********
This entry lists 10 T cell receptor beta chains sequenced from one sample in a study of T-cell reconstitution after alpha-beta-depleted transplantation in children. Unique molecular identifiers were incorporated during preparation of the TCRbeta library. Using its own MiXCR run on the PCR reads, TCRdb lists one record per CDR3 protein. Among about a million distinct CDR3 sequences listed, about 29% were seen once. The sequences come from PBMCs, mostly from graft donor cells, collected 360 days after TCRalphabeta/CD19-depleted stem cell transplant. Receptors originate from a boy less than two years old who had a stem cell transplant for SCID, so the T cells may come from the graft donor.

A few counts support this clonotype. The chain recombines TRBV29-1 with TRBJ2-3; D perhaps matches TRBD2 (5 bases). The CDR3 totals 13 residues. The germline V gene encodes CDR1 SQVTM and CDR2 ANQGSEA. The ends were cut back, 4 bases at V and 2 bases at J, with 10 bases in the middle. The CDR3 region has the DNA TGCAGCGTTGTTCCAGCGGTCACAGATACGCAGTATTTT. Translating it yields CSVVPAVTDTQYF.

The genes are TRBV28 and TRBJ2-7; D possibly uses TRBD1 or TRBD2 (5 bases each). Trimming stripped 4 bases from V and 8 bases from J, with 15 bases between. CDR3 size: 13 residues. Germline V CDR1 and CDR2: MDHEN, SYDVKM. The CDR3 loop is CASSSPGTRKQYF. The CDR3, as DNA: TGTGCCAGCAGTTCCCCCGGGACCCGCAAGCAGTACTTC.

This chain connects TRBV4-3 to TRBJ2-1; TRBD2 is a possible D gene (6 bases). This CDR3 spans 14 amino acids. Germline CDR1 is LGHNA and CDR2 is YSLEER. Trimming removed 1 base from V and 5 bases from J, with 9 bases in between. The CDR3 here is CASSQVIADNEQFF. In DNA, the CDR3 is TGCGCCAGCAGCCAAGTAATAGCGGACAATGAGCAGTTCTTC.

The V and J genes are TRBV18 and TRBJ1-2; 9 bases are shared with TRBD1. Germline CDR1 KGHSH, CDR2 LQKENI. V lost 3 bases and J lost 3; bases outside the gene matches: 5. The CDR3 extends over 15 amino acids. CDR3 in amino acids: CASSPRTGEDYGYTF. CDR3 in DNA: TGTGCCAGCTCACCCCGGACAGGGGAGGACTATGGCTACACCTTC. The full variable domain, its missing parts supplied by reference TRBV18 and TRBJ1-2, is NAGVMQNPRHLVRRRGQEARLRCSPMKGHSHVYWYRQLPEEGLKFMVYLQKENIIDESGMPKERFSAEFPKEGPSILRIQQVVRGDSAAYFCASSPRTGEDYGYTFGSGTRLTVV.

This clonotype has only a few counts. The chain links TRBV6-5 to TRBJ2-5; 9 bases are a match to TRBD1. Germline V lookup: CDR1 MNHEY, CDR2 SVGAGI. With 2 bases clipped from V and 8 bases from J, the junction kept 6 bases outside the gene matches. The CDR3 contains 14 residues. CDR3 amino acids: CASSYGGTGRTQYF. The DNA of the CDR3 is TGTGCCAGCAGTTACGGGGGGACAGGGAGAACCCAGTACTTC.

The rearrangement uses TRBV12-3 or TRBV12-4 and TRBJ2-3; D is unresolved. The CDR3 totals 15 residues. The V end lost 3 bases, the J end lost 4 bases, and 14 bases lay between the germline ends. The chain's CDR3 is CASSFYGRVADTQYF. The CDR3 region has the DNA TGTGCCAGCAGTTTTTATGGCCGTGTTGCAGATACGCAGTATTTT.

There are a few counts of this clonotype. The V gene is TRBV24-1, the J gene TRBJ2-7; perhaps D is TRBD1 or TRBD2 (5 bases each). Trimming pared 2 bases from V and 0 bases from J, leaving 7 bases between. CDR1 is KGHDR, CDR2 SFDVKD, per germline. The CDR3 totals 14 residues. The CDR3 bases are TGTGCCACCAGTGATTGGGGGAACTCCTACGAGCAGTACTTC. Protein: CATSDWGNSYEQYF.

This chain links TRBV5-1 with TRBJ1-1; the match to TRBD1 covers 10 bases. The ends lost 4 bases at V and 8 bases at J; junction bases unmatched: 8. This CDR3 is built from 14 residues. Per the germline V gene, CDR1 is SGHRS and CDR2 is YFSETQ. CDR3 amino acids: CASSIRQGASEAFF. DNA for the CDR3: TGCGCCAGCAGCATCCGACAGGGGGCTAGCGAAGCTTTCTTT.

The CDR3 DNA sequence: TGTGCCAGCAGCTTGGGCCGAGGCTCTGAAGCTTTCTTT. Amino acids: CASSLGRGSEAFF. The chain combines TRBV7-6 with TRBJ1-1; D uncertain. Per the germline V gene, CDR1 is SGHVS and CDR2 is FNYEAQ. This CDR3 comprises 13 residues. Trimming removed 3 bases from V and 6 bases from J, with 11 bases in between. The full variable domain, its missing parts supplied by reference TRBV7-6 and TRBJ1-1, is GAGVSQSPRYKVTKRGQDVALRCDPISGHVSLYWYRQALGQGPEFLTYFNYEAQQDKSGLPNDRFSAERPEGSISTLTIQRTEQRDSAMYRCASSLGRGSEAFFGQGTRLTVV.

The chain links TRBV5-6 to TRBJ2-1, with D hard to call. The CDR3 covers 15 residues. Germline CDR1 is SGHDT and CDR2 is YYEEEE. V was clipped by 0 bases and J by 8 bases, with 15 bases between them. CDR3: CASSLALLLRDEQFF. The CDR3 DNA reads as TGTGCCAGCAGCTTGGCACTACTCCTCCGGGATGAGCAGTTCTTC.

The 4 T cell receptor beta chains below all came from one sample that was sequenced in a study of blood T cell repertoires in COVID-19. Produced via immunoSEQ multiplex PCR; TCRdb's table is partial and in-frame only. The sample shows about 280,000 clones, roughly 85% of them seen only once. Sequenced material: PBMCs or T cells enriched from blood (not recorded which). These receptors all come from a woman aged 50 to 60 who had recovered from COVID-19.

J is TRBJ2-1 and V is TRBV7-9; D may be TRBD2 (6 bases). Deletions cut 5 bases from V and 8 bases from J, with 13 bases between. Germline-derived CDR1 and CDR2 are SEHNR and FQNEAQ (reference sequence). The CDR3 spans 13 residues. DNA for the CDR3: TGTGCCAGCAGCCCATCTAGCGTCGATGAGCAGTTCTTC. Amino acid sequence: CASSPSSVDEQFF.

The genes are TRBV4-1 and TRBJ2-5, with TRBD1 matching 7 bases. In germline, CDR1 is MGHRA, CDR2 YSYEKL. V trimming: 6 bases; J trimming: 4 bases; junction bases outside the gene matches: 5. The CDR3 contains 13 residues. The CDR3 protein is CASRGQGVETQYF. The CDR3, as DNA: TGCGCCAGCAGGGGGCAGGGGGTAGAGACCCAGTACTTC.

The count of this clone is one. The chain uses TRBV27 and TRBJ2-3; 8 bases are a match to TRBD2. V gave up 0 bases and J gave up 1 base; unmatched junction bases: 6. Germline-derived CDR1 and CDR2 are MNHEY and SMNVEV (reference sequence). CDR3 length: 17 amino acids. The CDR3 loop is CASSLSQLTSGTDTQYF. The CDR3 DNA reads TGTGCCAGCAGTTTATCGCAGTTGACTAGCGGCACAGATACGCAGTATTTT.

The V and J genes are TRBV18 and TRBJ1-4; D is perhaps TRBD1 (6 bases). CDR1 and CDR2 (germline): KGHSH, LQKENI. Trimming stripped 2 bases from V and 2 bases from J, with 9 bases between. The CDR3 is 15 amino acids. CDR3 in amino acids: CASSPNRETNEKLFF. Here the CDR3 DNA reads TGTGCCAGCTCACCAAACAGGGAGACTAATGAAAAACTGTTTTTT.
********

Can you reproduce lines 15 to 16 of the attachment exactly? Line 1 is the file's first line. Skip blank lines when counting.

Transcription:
The count of this clone is one. The chain uses TRBV27 and TRBJ2-3; 8 bases are a match to TRBD2. V gave up 0 bases and J gave up 1 base; unmatched junction bases: 6. Germline-derived CDR1 and CDR2 are MNHEY and SMNVEV (reference sequence). CDR3 length: 17 amino acids. The CDR3 loop is CASSLSQLTSGTDTQYF. The CDR3 DNA reads TGTGCCAGCAGTTTATCGCAGTTGACTAGCGGCACAGATACGCAGTATTTT.

The V and J genes are TRBV18 and TRBJ1-4; D is perhaps TRBD1 (6 bases). CDR1 and CDR2 (germline): KGHSH, LQKENI. Trimming stripped 2 bases from V and 2 bases from J, with 9 bases between. The CDR3 is 15 amino acids. CDR3 in amino acids: CASSPNRETNEKLFF. Here the CDR3 DNA reads TGTGCCAGCTCACCAAACAGGGAGACTAATGAAAAACTGTTTTTT.